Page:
Variable Generation is a Realistic Future

March 26, 2013

Wow. Willett Kempton, a professor of electrical and computer engineering at the University of Delaware, released the findings of a multiyear study last week at Washington University. After four years of collecting data, Kempton shared the details of his groundbreaking findings, which may shake up what we thought we understood about renewable energy — with big implications for the Midwest.

I have only read this information today and would really like to wrap my mind around this new information. The numbers Professor Kempton shared rock the understandings and assumptions energy professionals have held to for years.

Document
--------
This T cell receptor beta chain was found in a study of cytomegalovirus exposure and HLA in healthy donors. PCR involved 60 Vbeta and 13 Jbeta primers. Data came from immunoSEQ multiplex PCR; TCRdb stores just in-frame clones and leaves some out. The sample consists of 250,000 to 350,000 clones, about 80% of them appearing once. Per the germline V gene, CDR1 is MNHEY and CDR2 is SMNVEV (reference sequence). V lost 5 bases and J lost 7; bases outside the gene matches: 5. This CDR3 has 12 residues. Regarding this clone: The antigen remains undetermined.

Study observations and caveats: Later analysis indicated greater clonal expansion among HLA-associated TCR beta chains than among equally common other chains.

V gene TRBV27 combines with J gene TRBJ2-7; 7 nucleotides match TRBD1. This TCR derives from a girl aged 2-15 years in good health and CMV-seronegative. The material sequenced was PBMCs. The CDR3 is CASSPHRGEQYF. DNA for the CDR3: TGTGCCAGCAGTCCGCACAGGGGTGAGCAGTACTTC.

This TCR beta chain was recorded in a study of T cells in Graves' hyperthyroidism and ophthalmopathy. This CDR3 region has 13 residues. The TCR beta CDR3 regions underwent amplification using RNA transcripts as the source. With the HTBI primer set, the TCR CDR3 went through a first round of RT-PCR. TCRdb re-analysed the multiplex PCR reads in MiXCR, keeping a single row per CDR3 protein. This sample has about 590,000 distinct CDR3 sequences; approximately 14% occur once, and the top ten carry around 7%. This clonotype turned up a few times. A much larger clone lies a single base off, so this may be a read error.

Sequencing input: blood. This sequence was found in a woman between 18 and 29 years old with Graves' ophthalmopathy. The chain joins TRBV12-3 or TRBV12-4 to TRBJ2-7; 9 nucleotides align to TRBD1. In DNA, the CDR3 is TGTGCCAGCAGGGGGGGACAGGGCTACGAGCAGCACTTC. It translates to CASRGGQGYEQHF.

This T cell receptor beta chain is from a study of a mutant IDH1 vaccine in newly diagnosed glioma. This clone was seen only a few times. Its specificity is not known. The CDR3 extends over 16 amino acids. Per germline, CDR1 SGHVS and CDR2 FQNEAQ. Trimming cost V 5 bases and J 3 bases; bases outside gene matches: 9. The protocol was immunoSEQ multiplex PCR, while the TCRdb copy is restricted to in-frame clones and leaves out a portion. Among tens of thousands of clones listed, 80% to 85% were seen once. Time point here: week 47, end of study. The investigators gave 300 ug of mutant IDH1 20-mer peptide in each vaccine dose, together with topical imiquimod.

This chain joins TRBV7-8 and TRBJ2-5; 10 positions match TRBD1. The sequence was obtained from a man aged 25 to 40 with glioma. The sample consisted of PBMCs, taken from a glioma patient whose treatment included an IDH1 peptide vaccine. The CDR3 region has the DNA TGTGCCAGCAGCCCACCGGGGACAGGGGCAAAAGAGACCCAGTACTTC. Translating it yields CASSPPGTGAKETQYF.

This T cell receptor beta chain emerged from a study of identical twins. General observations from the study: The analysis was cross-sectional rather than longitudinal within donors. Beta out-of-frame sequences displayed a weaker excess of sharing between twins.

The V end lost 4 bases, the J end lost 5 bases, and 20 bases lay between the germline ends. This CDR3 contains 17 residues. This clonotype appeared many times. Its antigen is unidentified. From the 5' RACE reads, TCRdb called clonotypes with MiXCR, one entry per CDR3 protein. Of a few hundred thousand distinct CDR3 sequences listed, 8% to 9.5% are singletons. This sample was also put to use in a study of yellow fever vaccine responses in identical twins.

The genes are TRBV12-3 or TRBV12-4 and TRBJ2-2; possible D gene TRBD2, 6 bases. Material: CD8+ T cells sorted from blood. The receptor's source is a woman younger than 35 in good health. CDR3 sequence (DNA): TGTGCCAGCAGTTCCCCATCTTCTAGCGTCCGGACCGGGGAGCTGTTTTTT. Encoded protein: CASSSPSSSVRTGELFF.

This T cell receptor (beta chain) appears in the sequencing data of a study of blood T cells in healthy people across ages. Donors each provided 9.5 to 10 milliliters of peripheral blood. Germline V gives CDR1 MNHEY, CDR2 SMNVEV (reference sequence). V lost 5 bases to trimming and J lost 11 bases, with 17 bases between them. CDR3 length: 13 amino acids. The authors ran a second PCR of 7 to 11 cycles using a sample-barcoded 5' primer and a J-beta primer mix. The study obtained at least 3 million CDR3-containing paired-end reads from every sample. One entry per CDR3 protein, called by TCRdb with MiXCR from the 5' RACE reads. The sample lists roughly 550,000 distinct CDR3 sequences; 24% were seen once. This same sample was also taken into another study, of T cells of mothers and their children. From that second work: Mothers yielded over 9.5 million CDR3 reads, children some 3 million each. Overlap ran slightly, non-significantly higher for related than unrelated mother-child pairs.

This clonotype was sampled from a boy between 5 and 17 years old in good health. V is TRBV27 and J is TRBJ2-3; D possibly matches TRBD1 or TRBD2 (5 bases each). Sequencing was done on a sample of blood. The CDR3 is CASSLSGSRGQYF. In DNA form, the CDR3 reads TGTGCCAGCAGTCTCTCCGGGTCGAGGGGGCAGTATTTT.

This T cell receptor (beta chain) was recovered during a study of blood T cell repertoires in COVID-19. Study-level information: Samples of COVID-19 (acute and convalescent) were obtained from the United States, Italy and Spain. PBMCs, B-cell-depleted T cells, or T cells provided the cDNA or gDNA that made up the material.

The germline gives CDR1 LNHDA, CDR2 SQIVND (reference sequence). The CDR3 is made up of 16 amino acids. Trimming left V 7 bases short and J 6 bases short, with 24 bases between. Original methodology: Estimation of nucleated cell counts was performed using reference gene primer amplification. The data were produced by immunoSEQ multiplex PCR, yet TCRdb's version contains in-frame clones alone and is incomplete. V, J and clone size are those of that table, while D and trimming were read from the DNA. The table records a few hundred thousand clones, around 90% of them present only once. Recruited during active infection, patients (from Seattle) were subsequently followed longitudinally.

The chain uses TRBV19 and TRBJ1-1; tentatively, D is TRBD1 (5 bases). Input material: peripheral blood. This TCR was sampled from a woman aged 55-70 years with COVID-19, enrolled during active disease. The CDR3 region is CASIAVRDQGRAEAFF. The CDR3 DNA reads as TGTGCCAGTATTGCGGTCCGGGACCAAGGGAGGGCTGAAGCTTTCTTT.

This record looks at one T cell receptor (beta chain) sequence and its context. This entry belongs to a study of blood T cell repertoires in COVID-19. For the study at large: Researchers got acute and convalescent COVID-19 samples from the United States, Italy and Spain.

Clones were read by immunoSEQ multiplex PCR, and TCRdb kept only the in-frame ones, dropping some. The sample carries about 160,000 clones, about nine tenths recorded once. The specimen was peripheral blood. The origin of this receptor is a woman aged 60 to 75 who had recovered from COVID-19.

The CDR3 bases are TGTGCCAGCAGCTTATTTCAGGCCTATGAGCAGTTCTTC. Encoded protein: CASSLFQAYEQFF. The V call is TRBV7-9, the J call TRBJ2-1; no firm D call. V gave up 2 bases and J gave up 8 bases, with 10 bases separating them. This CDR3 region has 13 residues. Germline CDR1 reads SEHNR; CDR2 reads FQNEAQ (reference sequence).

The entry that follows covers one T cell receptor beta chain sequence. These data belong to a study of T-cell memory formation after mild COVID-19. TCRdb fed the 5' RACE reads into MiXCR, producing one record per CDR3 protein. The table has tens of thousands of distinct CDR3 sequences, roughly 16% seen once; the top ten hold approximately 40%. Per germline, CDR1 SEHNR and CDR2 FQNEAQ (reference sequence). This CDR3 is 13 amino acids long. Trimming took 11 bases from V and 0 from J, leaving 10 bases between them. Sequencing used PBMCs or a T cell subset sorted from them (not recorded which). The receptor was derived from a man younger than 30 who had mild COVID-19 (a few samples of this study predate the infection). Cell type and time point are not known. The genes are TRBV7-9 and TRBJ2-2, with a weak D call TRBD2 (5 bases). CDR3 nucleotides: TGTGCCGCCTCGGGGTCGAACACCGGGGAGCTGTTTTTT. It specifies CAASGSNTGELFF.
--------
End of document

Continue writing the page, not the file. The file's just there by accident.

One such finding, as reported in the St. Louis Beacon is, “Kempton found one could run 99.9 percent of a major power grid off renewables. He said previous estimates had put the magic figure closer to 20 percent without the use of large, expensive batteries. If the professor is correct, it makes variable generation and the clean alternative fuels it uses a far more viable option than once thought.”

If the findings of this report bear to be true, the face of utility planning and the growth of renewables could be an even brighter future for our region of the country with a myriad of positive impacts both economic and environmental.

posted by Kate Van Cantfort, Communications Director, Climate +Energy Project




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